A Strategic Approach to Patient Education Regarding Influenza Vaccine Efficacy


Expert panelists share their thoughts on how to effectively educate patients on the efficacy of influenza vaccines.

Mitchel Rothholz, RPh, MBA: Let’s talk about the questions that come up with the flu vaccine in terms of efficacy and the selection of the strains that go into the vaccine each season. What insights have you heard or seen in regard to which strains are going to be in this year’s vaccine? How do you address the public’s questions about whether the vaccine is going to prevent [them] from getting the flu? How do you interpret it? How do you answer the questions that come from patients on that?

Jeff Goad, PharmD, MPH: I don’t know if this translates well to patients, but the system we have in place for selecting flu vaccines is sophisticated and integrated throughout the world through the Global Influenza Surveillance and Response System. The WHO [World Health Organization] collaborative of 124 member states is ginormous. We don’t even have anything like that for COVID-19, where it’s individual companies saying, “I’m going to put a BA.4 or BA.5 [strain] in there, and I’m going to do a monovalent.” This is true collaboration that the WHO coordinates.

Try to get the public to realize that it isn’t only the United States figuring this out, it’s the entire world coming to some agreement on what the threat is and selecting vaccines that other countries will use from a central place, like the World Health Organization. The CDC has probably suffered some in the public’s eye over the last couple of years for types of recommendations and how they do it. But the World Health Organization is also an institution that people still respect. When you say that the WHO in coordination with the CDC came up with these recommendations, it helps patients see the weight and impact behind it.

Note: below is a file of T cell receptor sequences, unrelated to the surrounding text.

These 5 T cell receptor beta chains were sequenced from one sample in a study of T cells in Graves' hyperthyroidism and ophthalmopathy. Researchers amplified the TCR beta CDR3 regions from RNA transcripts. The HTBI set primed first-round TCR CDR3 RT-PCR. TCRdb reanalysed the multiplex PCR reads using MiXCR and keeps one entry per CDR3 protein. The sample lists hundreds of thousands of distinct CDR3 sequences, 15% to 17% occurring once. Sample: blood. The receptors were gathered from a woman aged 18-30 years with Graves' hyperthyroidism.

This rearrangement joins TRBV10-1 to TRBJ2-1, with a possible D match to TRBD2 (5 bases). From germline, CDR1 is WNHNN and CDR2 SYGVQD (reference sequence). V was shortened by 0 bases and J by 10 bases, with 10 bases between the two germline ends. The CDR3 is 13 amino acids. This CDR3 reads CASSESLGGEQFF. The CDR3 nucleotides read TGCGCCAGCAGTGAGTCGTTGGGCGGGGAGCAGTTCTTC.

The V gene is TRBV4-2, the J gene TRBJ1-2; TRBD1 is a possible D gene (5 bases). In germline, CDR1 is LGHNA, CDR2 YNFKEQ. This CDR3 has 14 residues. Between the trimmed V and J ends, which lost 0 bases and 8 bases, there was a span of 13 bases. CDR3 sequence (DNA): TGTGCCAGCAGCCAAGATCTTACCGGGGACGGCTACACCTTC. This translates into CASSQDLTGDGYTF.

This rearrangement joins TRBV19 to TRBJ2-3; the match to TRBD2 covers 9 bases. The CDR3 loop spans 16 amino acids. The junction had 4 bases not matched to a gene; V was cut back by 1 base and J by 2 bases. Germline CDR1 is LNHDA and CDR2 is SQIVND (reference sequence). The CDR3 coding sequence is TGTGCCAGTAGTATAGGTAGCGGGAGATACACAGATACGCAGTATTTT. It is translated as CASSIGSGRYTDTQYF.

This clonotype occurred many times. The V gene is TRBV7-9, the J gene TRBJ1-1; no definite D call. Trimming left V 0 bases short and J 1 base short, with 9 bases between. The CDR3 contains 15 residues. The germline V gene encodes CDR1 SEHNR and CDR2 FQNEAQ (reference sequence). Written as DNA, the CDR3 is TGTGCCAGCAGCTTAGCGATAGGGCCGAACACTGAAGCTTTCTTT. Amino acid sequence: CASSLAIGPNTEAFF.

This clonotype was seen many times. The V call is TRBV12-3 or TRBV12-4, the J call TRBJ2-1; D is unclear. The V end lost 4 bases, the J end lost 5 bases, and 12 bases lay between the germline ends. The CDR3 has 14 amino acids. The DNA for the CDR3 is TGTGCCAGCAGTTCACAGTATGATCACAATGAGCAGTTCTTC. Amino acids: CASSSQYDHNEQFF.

Mitchel Rothholz, RPh, MBA: Jeff, you’re seen as pharmacy’s travel task health expert. With diseases, whether it be COVID-19 or influenza, it doesn’t stop at borders. With your travel health hat, if you’re traveling, what’s the importance of being up to date on your flu and other vaccines?

Jeff Goad, PharmD, MPH: I’ve been in travel medicine for about 25 years, and it still astounds me that I can tell them they need their vaccines for yellow fever, Japanese encephalitis, rabies, typhoid, and flu, and they say, “Wait a second, I don’t get flu vaccines.” That’s very strange and has always been with the flu vaccine, whereas some of those other vaccines have a risk-benefit ratio nowhere near the safety of the flu vaccine.

In the context of travel, I put it as a routine recommendation, but I always try to couple it with another risk factor. For example, I’m seeing a lot of Semester at Sea [students] right now. Students are beginning to travel on boats and going places, so I say, “You’re in a very closed environment on a ship for a long time. People are sharing the same air, so you can see where transmission of flu could be very important.” They say, “OK, I could see that.” It’s bringing in examples other than saying, “You just need to get it.” Because the mantra of, “Just get the flu vaccine,” is wearing on people. We have to keep coming up with the ways that it also protects in different environments for different patient populations and get that patient-specific recommendation back.

Mitchel Rothholz, RPh, MBA: Randy, you were going to say something?

Randy McDonough, PharmD, MS, BCGP, BCPS, FAPhA: I appreciate that. I especially appreciate the last question you asked Jeff and his answer. When we talk to our patients, because people challenge you and say, “My friend got the flu shot and they still got the flu,” I try to make it clear to people that when they come out with the strains, these are the most common, but it doesn’t mean it’s going to catch all strains. But it’s still important for you to get the vaccine, because if you get the flu, this is going to reduce the severity of it. No matter what, it’s important for you to get the vaccine, whether it prevents you from getting it or it’s going to reduce the severity if you get exposed to it. Our patients always ask, “Am I going to get the flu?” You possibly can, but it’s going to reduce the severity of it.

John Beckner, RPh: Yes, to tack on to what Randy said, it’s important to set reasonable expectations that they may get the flu, but it may be a lesser case. That’s one thing with regard to COVID-19 that we probably could have done a better job of, trying to reinforce the message that the vaccine may not prevent you from getting COVID-19, but it’s going to prevent you from being hospitalized and potentially dying. We probably could have done a better job with that message.

Transcript edited for clarity.

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